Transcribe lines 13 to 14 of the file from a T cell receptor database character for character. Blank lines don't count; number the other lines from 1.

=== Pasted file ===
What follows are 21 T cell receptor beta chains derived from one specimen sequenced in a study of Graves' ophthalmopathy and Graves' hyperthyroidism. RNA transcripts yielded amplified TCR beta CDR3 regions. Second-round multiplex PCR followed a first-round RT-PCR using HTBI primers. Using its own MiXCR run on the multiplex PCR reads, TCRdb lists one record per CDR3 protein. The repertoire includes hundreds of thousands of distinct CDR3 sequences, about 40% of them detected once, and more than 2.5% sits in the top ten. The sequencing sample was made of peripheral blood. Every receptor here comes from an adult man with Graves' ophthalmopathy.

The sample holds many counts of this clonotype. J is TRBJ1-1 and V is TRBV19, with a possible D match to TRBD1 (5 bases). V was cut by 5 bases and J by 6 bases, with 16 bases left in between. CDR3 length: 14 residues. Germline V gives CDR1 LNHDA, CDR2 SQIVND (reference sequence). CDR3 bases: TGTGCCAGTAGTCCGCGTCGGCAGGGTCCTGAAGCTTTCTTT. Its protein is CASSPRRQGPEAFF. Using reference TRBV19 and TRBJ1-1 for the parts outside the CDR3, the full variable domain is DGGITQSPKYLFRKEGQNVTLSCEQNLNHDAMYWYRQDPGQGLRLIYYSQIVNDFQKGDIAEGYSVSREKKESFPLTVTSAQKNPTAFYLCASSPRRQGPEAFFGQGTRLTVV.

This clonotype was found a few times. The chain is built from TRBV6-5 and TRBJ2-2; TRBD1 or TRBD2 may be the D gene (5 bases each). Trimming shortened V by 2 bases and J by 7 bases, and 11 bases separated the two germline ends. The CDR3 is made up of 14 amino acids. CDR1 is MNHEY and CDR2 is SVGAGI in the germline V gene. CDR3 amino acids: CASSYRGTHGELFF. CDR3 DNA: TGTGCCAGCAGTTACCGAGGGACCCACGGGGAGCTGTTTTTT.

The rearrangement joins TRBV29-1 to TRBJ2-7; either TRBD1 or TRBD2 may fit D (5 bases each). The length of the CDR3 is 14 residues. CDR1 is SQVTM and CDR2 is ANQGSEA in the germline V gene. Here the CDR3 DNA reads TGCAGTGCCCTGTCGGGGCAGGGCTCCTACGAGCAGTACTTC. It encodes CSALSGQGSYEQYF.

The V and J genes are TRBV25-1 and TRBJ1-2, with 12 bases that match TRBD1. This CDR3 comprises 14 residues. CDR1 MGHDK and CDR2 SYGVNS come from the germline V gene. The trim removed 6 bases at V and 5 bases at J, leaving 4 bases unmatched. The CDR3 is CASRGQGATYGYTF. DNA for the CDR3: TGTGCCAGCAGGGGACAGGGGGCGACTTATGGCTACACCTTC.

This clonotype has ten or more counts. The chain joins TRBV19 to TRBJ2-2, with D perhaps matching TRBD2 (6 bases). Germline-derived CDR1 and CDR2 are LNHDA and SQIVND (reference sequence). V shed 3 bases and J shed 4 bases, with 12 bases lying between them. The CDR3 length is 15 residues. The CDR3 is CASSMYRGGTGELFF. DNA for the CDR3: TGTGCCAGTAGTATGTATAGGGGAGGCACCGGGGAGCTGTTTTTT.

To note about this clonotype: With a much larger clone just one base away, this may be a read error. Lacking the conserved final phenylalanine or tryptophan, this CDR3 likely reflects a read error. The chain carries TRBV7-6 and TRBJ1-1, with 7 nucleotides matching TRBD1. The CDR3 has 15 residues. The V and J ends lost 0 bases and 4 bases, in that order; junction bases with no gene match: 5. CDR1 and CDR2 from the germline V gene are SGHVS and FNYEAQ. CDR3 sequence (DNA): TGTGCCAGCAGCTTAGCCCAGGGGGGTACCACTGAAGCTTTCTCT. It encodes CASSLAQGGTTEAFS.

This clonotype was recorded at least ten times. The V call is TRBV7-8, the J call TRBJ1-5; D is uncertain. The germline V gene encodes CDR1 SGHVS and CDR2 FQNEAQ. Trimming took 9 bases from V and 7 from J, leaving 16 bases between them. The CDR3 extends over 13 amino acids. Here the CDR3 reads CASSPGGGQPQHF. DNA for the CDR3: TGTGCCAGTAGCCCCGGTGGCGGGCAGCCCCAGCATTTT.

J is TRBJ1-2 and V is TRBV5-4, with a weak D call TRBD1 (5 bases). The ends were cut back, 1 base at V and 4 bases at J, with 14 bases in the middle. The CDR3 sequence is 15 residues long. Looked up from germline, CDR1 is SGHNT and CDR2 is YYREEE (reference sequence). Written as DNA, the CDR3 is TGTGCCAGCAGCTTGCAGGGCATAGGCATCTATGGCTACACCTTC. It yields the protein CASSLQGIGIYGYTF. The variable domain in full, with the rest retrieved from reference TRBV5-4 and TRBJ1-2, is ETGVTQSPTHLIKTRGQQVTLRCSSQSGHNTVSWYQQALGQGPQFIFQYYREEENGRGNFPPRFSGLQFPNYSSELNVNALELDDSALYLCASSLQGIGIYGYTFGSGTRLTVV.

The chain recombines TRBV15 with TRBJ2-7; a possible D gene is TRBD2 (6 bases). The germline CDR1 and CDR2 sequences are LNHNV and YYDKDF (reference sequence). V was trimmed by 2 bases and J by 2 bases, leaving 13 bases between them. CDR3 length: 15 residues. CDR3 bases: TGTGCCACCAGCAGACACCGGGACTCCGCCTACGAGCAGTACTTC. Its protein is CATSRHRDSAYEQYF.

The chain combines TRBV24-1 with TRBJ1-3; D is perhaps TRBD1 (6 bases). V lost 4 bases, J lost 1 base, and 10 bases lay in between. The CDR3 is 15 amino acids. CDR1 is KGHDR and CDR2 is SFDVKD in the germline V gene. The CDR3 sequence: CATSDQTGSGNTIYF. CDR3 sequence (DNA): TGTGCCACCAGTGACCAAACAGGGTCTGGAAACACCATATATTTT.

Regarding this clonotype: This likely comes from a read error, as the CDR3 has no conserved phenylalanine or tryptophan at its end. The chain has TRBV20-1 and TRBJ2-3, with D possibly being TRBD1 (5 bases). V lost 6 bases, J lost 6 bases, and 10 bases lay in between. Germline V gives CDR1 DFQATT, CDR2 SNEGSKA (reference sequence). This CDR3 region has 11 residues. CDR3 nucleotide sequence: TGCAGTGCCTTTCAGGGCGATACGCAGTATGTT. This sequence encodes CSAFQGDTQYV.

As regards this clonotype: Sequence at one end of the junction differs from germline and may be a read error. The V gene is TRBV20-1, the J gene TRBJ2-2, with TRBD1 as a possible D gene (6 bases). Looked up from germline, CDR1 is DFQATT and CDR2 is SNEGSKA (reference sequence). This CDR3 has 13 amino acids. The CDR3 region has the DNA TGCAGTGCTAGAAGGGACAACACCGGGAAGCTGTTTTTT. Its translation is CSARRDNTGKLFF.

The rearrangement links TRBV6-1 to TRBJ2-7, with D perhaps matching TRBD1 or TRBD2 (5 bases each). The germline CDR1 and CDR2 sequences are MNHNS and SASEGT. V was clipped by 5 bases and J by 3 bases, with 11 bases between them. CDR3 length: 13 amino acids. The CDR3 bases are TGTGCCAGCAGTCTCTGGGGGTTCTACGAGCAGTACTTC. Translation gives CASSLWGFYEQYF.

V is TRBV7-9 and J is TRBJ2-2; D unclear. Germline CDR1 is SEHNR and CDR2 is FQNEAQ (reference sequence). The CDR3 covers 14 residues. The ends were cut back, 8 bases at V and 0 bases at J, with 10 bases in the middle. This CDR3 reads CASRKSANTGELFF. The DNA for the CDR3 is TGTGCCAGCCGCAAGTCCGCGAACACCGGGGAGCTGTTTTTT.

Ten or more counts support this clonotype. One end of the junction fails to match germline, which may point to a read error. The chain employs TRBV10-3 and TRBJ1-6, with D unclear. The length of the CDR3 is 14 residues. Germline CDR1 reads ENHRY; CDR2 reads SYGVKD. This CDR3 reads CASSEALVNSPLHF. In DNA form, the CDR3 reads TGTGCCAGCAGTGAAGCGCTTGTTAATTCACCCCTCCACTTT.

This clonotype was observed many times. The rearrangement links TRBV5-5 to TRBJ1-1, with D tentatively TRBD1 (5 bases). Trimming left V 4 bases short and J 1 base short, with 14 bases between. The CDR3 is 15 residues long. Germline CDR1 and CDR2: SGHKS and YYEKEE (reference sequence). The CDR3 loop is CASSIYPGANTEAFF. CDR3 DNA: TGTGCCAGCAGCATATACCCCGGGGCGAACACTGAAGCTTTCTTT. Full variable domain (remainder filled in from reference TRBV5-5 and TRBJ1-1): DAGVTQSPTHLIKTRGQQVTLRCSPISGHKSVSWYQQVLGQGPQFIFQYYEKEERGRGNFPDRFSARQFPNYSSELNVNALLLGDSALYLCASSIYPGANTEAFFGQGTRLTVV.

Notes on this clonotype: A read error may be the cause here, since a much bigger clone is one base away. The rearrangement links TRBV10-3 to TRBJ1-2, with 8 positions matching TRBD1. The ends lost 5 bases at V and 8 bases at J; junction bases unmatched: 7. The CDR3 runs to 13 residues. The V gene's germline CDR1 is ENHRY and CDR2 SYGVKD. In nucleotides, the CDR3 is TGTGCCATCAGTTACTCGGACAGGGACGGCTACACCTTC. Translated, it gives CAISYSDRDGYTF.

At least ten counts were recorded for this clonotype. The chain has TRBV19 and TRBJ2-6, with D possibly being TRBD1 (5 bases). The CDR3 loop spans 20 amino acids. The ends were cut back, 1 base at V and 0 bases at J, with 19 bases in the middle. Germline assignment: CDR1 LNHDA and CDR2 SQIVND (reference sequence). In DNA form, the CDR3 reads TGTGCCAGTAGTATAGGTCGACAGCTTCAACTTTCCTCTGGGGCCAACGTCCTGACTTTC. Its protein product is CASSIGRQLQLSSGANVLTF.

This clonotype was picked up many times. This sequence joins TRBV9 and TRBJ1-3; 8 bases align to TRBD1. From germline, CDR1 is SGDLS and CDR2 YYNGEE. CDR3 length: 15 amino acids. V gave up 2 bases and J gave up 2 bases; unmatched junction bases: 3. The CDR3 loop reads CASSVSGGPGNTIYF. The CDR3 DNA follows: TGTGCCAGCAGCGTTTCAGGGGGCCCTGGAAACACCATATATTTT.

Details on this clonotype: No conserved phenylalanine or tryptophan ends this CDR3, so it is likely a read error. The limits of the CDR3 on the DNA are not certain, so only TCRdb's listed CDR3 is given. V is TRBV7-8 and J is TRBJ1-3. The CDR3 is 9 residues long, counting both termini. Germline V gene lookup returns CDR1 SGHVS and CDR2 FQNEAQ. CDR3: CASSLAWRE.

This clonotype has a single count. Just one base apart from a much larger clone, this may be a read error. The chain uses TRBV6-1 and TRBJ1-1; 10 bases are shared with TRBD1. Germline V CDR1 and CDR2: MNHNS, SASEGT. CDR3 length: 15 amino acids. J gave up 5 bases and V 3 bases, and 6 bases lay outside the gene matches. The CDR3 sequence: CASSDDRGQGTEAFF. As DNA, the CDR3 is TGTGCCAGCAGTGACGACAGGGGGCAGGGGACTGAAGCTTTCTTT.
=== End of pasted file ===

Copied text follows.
As regards this clonotype: Sequence at one end of the junction differs from germline and may be a read error. The V gene is TRBV20-1, the J gene TRBJ2-2, with TRBD1 as a possible D gene (6 bases). Looked up from germline, CDR1 is DFQATT and CDR2 is SNEGSKA (reference sequence). This CDR3 has 13 amino acids. The CDR3 region has the DNA TGCAGTGCTAGAAGGGACAACACCGGGAAGCTGTTTTTT. Its translation is CSARRDNTGKLFF.

The rearrangement links TRBV6-1 to TRBJ2-7, with D perhaps matching TRBD1 or TRBD2 (5 bases each). The germline CDR1 and CDR2 sequences are MNHNS and SASEGT. V was clipped by 5 bases and J by 3 bases, with 11 bases between them. CDR3 length: 13 amino acids. The CDR3 bases are TGTGCCAGCAGTCTCTGGGGGTTCTACGAGCAGTACTTC. Translation gives CASSLWGFYEQYF.